Chrysocolla Properties Facts and Photos
Chrysocolla | Colour Caused by Copper
Although very soft stone in its purest form, chrysocolla is often found combined with quartz which can make the stone considerably harder. Its striking colour is caused by the presence of copper and some material when polished, can be mistaken for turquoise.
Chrysocolla is widely used as a decorative stone because of its colour and markings. With some material being so soft it can be very difficult to work with. On Mohs scale of mineral hardness chrysocolla grades just 2.5 to 3.5 in its purest form. If combined with quartz that can sometimes increase to as much as 7. As a general rule chrysocolla should always be handled carefully and preferably as little as possible.
Although mined in a number of locations worldwide, large quantities of commercial grade stones come from Africa and in particular the Democratic Republic of Congo. Chrysocolla is often associated with the minerals malachite, turquoise, quartz, azurite and other copper minerals.
Some History of Chrysocolla
The name chrysocolla comes from the Greek word 'chrysos' meaning gold and 'kolla' meaning glue which translates as gold-solder. When used in ancient texts the word referred to a solder used on gold but it's uncertain whether that referred to green copper carbonate which is malachite or blue hydrated copper silicate which is chrysocolla. Despite tests being carried out on gold artefacts, there is still no definitive answer.
The ancient Greek philosopher Theophrastus wrote about chrysocolla in his treatise Theophrastus on Stones. It's believed chrysocolla was a term used to describe all bright green copper minerals including malachite. He wrote "chrysokolla can be found in large quantities in gold mines and even more in copper mines". He also said it can be found in "kyanos" which in Greek means "blue copper carbonate”. That's a geological description of the mineral azurite which confirms that malachite was part of the group of minerals known as chrysokolla.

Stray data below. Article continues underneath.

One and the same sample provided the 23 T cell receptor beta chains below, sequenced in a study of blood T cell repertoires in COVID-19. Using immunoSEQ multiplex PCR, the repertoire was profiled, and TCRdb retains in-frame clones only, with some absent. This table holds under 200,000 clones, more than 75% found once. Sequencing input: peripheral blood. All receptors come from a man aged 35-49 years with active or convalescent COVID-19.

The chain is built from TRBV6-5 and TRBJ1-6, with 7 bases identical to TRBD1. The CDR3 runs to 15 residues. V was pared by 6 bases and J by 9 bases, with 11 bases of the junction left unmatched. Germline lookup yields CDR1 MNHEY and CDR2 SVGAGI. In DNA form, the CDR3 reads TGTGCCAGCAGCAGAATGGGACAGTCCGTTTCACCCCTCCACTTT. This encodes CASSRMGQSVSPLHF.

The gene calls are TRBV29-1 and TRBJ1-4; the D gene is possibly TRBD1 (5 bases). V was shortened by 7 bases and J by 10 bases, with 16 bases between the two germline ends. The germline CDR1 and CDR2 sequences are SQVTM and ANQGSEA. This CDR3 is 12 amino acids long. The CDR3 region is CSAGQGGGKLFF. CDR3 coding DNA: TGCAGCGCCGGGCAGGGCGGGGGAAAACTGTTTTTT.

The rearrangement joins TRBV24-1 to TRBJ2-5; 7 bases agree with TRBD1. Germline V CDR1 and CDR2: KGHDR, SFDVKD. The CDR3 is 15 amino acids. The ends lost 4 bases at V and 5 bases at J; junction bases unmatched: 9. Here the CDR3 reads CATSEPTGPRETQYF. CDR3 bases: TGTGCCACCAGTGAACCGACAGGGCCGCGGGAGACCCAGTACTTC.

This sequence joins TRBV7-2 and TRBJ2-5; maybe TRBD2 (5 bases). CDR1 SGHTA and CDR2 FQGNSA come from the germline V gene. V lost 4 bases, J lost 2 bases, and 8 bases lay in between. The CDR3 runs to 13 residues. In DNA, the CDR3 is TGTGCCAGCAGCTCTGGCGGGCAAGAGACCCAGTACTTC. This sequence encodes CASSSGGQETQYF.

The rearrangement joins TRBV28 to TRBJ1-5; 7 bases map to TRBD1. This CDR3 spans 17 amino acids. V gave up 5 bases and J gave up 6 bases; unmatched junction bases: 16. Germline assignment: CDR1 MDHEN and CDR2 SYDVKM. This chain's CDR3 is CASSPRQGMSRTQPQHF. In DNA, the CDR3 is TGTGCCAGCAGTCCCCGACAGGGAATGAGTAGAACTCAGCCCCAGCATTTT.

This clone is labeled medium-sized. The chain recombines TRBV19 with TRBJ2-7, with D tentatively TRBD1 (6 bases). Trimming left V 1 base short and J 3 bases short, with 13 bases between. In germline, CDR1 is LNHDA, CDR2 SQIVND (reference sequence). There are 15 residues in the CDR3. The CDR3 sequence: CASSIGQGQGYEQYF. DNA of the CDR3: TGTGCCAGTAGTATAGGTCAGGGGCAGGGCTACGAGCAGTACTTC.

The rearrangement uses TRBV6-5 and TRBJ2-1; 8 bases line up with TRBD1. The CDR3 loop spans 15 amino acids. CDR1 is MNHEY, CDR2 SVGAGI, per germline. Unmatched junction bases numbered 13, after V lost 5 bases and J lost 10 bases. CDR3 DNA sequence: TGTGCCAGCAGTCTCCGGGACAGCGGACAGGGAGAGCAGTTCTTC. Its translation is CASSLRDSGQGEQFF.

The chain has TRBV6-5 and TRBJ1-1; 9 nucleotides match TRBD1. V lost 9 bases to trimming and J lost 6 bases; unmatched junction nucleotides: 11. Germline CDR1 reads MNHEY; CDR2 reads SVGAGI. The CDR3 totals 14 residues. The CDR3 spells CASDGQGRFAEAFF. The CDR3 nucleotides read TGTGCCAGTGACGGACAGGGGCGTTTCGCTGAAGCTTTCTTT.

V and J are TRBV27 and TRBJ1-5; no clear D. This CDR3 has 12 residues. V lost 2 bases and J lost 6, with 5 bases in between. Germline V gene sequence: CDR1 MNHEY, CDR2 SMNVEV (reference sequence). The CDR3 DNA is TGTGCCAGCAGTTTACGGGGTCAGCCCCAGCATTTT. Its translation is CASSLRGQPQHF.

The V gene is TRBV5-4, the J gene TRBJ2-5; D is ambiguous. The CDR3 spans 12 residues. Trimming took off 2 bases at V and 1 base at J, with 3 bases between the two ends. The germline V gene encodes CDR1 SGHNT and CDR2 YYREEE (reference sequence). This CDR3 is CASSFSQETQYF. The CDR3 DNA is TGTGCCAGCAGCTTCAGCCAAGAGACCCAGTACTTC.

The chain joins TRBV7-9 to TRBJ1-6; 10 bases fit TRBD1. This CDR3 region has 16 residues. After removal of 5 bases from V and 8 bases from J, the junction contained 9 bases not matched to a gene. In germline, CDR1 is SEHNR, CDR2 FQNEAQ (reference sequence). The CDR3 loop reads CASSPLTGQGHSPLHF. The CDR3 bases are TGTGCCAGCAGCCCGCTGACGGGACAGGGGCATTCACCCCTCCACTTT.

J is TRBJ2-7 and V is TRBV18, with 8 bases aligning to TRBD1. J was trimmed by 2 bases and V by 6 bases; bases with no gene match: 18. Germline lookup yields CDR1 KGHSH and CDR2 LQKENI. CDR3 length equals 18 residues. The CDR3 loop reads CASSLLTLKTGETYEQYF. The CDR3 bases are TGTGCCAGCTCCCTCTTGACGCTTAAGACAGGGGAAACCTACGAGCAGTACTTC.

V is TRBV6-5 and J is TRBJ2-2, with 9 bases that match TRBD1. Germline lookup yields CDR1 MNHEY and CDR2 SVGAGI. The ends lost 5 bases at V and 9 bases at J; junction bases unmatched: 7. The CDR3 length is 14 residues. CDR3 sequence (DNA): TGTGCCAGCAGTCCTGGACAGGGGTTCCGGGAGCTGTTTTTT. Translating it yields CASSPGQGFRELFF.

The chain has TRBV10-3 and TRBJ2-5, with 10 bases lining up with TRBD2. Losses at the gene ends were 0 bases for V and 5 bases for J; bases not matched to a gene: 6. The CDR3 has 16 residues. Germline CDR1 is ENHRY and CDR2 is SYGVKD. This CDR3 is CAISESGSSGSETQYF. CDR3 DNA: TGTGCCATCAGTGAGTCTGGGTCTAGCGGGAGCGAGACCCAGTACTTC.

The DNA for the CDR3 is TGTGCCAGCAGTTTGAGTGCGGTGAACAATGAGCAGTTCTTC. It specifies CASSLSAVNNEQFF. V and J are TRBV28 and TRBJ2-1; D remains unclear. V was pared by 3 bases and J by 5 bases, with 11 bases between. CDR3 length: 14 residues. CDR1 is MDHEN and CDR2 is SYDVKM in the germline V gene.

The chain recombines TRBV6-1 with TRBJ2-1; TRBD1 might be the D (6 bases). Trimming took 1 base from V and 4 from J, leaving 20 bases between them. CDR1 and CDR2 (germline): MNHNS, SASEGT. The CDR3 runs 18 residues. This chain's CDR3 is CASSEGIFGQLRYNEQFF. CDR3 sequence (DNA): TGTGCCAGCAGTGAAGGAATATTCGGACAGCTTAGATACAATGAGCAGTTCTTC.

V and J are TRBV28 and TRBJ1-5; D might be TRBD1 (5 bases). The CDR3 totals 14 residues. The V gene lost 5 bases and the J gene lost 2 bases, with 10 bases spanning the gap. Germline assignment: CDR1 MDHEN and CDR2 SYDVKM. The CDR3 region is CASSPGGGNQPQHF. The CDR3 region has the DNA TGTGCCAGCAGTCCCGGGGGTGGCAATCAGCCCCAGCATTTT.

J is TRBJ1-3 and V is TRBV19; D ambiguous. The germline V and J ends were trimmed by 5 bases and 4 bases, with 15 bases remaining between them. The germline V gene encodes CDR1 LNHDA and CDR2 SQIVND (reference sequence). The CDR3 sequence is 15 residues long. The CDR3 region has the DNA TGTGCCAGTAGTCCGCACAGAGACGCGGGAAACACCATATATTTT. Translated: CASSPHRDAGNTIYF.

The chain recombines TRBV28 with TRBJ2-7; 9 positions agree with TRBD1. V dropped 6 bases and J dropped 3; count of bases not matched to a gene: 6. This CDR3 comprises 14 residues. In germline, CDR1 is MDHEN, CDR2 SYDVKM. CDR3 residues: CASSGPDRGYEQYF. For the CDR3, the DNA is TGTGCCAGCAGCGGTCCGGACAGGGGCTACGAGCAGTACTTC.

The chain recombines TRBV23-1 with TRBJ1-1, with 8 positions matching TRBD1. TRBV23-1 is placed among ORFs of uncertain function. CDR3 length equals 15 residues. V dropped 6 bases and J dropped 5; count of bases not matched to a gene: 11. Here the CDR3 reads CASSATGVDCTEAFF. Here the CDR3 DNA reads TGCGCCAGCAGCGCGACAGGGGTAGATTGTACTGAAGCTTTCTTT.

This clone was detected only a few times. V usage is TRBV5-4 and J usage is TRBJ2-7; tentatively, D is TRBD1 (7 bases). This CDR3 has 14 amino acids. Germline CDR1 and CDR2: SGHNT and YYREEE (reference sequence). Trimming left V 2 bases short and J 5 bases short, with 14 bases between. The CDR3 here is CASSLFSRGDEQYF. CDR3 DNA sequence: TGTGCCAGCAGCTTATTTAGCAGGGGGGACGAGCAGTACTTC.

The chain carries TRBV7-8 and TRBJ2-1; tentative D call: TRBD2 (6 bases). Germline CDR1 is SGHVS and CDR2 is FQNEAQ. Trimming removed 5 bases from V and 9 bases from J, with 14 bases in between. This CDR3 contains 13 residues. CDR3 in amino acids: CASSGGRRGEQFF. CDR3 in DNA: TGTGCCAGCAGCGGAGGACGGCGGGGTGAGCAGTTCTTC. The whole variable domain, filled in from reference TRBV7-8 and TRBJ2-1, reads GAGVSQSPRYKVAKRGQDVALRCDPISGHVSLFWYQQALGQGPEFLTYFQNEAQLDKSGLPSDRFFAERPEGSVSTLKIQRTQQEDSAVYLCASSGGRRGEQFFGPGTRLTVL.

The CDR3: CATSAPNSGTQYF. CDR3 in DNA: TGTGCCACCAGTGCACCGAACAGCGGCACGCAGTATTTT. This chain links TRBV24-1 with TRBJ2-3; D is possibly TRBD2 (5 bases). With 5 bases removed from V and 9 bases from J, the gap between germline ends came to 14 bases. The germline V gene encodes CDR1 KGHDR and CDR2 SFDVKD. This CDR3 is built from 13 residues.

In later writings by Roman author and naturalist Pliny the Elder, he says the "ancients used the name chrysocolla more as a reference to the stone we know today as malachite". He goes on to say it should not be confused with modern chrysocolla. He also wrote "gold is dug out of the earth and in close proximity to it chrysocolla, a substance which may appear all the more precious and still retains the name which it borrowed from gold".
He talks about it being a liquid found in mine shafts that flows through the veins of gold and describes it as being a kind of slime which hardens and becomes like a stone during the cold winter. He says the finest material can be found in silver mines and then copper mines.
Photo by Stan Celestian - Flickr
Chrysocolla was used by the early Native American Indians for healing and dealing with emotional challenges. It was also powdered and used as a digestive aid to improve the body's resistance to disease and to relieve arthritic symptoms.
The dust from many minerals whether inhaled or ingested is toxic. The worst offenders are those which contain copper oxide. Turquoise contains around 9.8%, chrysocolla 45% and azurite malachite 70%. When cutting and polishing these minerals appropriate breathing equipment must be used. Minerals containing copper should not be used as an elixir. When polished, these stones are completely safe to handle.
Today when used for its metaphysical properties chrysocolla is said to provide inner strength during periods of stress or grief. It can also promote harmony and eliminate negativity from an environment or person.
The chrysocolla in the photo at the top of our page is on display in the Smithsonian Museum of Natural History, Washington D.C. Photo by Stone Mania ©. The second photo is of grade A chrysocolla tumbled stones from our own collection of rocks and minerals. The last photo is malachite on chrysocolla from the Democratic Republic of Congo. All images are clickable and redirect to the original full size photos.